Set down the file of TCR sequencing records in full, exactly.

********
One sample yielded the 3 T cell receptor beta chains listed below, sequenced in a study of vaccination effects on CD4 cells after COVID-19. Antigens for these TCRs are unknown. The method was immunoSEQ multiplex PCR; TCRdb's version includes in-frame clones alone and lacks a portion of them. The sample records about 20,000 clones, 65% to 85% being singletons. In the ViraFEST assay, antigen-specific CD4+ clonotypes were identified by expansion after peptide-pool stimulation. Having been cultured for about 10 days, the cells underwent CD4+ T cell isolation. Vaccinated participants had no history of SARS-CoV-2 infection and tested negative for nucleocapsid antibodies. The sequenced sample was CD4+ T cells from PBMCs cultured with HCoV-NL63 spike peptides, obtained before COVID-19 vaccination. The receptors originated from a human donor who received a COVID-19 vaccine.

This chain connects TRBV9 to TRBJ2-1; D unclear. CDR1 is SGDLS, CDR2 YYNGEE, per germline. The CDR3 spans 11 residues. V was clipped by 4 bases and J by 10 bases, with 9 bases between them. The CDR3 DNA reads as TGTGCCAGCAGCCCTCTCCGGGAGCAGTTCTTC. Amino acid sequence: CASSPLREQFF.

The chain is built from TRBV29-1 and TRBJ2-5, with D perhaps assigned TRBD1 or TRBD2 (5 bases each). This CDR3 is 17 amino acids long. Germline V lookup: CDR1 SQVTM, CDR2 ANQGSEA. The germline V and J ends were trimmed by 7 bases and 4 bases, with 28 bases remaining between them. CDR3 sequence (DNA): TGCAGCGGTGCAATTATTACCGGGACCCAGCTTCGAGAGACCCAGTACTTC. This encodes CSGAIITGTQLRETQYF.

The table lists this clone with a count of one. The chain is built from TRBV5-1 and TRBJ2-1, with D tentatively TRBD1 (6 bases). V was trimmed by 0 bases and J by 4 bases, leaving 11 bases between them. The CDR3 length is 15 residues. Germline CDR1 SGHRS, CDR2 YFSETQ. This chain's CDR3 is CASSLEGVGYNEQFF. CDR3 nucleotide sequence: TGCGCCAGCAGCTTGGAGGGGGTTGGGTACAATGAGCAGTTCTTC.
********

One sample yielded the 3 T cell receptor beta chains listed below, sequenced in a study of vaccination effects on CD4 cells after COVID-19. Antigens for these TCRs are unknown. The method was immunoSEQ multiplex PCR; TCRdb's version includes in-frame clones alone and lacks a portion of them. The sample records about 20,000 clones, 65% to 85% being singletons. In the ViraFEST assay, antigen-specific CD4+ clonotypes were identified by expansion after peptide-pool stimulation. Having been cultured for about 10 days, the cells underwent CD4+ T cell isolation. Vaccinated participants had no history of SARS-CoV-2 infection and tested negative for nucleocapsid antibodies. The sequenced sample was CD4+ T cells from PBMCs cultured with HCoV-NL63 spike peptides, obtained before COVID-19 vaccination. The receptors originated from a human donor who received a COVID-19 vaccine.

This chain connects TRBV9 to TRBJ2-1; D unclear. CDR1 is SGDLS, CDR2 YYNGEE, per germline. The CDR3 spans 11 residues. V was clipped by 4 bases and J by 10 bases, with 9 bases between them. The CDR3 DNA reads as TGTGCCAGCAGCCCTCTCCGGGAGCAGTTCTTC. Amino acid sequence: CASSPLREQFF.

The chain is built from TRBV29-1 and TRBJ2-5, with D perhaps assigned TRBD1 or TRBD2 (5 bases each). This CDR3 is 17 amino acids long. Germline V lookup: CDR1 SQVTM, CDR2 ANQGSEA. The germline V and J ends were trimmed by 7 bases and 4 bases, with 28 bases remaining between them. CDR3 sequence (DNA): TGCAGCGGTGCAATTATTACCGGGACCCAGCTTCGAGAGACCCAGTACTTC. This encodes CSGAIITGTQLRETQYF.

The table lists this clone with a count of one. The chain is built from TRBV5-1 and TRBJ2-1, with D tentatively TRBD1 (6 bases). V was trimmed by 0 bases and J by 4 bases, leaving 11 bases between them. The CDR3 length is 15 residues. Germline CDR1 SGHRS, CDR2 YFSETQ. This chain's CDR3 is CASSLEGVGYNEQFF. CDR3 nucleotide sequence: TGCGCCAGCAGCTTGGAGGGGGTTGGGTACAATGAGCAGTTCTTC.